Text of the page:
- The Plain Packaging proposal orchestrated by foreign anti-tobacco organizations, if adopted in India, will not help reduce tobacco consumption, but will only destroy the legal Industry and Indian tobacco farmers by providing a further boost to illegal trade.
- The main thrust of Plain Packaging will only be on the domestic legal cigarettes, which account for no more than 11% of the total tobacco consumed in India.
- 68% of tobacco consumption in the country is produced in the unorganized sector which has no surveillance and escapes regulatory oversight.
- Illegal cigarettes which already account for one-fifth of the Cigarette Industry does not comply with government regulations and will enjoy a huge advantage over the legal regulation-compliant domestic industry.
New Delhi, May 30, 2016: The Government has implemented 85% Pictorial Warnings in India with effect from 1st April, 2016. These excessively large warnings are Anti-Farmer and Anti-Indian Brands and will lead to unrelenting growth in smuggled International Brands into the country. Since smuggled cigarettes do not comply with tobacco control regulations of the Government, 85% Pictorial Warnings will provide encouragement to the flourishing illegal cigarette market in India.
Any proposal to implement Plain Packaging in India on the back of the extreme 85% Pictorial Warnings will be a further assault on the Intellectual Property Rights of legal manufacturers and promote the cause of smuggled foreign brands.
According to a recent Study by FICCI, illegal cigarettes already account for a huge 20.2% of the Cigarette Industry at the cost of the legal cigarette industry and resulting in a loss of Rs.9000 crore of government revenue. Smuggled international cigarettes, growing rapidly in the country, do no use Indian tobaccos posing a direct threat to the domestic tobacco demand with huge livelihood implication for 45.7 million people employed in the tobacco sector.
Smuggled cigarettes do not carry the specified Pictorial Warnings creating the impression that these cigarettes are safer than the domestic legal products that carry the warnings. The excessively large 85% warnings and any move towards Plain Packaging in the country will increase this impression and provide a huge impetus to smuggled cigarettes in the country worsening the plight of tobacco farmers.
Moreover, various surveys in Australia show no decrease in smoking prevalence after the introduction of plain packaging in the country. In fact, studies conducted post introduction of Plain Packaging in Australia have found an increase in the country’s illegal trade.
The Legal Cigarette Industry requests the Government of India to desist from moving further towards adoption of even more extreme regulation such as Plain Packaging propagated by WHO and anti-tobacco activists considering the adverse consequences of such a measure for a country like India especially when there is no compelling evidence to prove its effectiveness.
The government should recognize the vital role that tobacco plays in the Indian economy and the unique nature of tobacco consumption in India making implementation of Plain Packaging practically difficult. Tobacco is an extremely important commercial crop for India sustaining livelihood of 45.7 million people and contributing more than Rs.30,000 crores in tax revenue annually besides earning around Rs.6,000 crores in foreign exchange through tobacco exports.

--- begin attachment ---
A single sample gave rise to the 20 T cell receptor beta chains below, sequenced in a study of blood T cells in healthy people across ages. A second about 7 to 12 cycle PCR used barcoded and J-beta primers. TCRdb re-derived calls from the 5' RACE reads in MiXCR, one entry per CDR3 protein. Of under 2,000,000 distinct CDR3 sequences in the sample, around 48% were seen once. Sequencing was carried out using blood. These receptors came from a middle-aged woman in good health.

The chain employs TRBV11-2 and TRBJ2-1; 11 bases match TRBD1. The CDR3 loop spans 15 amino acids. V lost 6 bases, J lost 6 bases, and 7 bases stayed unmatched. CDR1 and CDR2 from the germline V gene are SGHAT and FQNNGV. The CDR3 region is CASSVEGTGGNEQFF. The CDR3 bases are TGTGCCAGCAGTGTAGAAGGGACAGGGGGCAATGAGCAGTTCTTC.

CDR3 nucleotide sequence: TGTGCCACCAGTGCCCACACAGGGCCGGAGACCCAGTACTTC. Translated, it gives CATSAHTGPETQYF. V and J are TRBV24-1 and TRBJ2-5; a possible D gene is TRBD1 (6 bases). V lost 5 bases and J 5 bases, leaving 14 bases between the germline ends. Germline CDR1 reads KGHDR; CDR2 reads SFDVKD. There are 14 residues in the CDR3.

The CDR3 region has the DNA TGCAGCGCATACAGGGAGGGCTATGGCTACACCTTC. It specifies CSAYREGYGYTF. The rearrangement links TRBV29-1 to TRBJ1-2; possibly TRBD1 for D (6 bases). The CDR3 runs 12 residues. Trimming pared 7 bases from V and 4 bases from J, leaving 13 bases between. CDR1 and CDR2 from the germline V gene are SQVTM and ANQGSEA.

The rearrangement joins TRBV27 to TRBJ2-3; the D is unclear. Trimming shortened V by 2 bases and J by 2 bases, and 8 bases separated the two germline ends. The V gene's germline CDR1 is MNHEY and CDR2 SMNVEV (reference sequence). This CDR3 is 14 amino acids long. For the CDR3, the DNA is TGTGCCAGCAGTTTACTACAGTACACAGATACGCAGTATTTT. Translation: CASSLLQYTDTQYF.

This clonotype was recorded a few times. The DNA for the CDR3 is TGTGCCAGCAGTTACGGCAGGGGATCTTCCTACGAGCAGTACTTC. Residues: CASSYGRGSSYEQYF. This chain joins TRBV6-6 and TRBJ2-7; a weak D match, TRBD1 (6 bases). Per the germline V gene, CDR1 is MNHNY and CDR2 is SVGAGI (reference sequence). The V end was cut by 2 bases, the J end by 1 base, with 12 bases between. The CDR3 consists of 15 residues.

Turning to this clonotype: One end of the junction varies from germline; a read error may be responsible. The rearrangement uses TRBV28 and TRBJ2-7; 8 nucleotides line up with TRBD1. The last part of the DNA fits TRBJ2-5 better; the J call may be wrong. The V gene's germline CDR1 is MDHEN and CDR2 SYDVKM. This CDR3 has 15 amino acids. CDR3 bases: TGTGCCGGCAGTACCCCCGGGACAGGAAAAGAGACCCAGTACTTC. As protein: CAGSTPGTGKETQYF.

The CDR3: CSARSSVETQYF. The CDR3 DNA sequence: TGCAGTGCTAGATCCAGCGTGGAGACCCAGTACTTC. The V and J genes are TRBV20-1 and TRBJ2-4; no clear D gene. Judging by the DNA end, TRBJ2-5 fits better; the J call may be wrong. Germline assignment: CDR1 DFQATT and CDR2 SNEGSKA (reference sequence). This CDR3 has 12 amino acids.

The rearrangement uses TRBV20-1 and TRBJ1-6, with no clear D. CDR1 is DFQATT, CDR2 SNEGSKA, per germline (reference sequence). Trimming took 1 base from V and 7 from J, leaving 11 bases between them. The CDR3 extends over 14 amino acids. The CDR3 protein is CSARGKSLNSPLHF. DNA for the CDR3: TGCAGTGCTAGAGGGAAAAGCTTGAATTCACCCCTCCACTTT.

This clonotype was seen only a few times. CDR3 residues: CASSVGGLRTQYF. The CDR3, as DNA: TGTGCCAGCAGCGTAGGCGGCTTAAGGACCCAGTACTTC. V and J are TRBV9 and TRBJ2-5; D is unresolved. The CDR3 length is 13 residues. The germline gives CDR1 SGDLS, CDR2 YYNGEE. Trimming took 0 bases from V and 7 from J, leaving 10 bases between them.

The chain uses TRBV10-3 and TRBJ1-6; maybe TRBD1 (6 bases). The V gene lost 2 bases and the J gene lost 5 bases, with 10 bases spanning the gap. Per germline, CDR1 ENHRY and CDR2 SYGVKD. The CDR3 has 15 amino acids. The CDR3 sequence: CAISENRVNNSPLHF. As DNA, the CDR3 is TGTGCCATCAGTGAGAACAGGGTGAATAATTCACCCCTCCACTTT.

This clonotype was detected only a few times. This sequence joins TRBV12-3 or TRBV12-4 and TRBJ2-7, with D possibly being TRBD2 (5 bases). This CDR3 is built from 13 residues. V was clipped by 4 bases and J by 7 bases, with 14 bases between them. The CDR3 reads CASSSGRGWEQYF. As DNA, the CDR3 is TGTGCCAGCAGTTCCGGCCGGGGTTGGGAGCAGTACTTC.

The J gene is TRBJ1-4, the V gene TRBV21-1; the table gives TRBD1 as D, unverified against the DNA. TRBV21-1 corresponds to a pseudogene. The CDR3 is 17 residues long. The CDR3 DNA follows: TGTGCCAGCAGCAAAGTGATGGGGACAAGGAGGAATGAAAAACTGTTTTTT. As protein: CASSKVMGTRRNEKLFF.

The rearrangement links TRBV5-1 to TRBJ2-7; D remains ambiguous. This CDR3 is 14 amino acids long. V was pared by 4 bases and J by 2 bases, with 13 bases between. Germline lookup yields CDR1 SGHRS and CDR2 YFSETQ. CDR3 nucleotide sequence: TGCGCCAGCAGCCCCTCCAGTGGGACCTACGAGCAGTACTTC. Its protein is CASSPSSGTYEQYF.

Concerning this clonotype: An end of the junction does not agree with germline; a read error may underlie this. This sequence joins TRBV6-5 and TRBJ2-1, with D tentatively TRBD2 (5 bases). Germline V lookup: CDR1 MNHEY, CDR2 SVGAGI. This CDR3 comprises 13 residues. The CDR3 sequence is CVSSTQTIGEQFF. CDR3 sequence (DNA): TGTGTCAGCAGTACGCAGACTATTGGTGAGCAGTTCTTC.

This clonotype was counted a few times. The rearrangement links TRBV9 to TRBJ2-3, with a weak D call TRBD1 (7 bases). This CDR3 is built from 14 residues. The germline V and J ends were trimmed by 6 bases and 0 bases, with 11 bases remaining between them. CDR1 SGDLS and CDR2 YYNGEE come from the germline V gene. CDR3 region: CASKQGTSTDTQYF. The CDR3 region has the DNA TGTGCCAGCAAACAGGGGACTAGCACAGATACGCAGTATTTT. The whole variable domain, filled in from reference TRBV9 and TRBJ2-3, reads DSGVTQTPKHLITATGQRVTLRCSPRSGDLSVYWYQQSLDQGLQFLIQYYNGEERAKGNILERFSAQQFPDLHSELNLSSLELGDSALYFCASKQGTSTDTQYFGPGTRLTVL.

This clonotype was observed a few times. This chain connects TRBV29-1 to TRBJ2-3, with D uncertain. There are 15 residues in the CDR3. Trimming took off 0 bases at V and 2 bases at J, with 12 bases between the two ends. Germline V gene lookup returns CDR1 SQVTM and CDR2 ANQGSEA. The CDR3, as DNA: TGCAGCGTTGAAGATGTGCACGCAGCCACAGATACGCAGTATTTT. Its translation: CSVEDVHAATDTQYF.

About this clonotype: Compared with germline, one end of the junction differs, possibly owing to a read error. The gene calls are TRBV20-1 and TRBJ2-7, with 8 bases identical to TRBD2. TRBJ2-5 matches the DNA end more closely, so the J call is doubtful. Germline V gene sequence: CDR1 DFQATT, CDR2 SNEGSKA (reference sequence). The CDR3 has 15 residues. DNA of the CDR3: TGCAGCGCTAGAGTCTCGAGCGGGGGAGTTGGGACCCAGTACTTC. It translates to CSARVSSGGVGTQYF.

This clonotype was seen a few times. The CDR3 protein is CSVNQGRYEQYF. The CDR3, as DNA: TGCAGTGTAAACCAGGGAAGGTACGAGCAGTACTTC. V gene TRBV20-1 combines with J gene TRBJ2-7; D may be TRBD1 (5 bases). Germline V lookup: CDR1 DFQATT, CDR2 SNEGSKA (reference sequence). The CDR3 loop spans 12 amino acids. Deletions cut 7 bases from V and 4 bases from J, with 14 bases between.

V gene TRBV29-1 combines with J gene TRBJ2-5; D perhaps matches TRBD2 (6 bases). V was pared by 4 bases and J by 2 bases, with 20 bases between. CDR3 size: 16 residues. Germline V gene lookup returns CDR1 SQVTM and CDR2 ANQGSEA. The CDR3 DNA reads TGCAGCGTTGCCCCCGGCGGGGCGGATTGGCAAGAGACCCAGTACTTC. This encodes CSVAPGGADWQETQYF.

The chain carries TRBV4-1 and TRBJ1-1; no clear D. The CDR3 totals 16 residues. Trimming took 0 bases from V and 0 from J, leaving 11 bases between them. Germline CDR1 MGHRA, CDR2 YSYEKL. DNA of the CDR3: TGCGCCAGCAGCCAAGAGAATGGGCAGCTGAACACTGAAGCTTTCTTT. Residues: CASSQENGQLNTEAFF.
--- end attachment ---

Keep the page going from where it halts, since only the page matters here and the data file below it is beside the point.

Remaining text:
India is unique in that only 11% of total tobacco is consumed in the form of legal Cigarettes. The balance 89% is consumed in other forms of tobacco consumption and illegal cigarettes. The Legal Cigarette Industry in India is in the organized sector, is licensed and is completely compliant with all tobacco control and other regulations while the bulk of tobacco consumed (68%) is largely produced in the unorganized sector which escapes regulatory oversight.
The propaganda of the foreign anti-tobacco activists towards extreme packaging regulations is motivated and unwarranted ignoring the unique Indian tobacco consumption pattern. It is a matter of concern that thoughtless and extreme tobacco control policies are being promoted by anti-tobacco activists and NGOs who are funded by overseas vested interests who have no appreciation of the millions of livelihood dependent on tobacco in the country. The relentless campaign waged by these groups is directed at influencing government policy and public opinion, regardless of the fact that it will not help reduce overall tobacco consumption in India. Ironically, USA, where these funding organizations are based, has not adopted pictorial warnings or plain packaging.
The Government and those influencing government policies should channelize their efforts towards controlling the relentless growth of smuggled cigarettes in the country and in bringing the vast unorganized tobacco sector under surveillance of regulatory authorities to ensure compliance with existing tobacco control rules. This should be a higher priority for the government rather than adoption of the excessive and extreme regulations that severely impact tobacco farmers, government’s revenue earnings and the legal cigarette industry which is the smallest segment of the tobacco industry in India.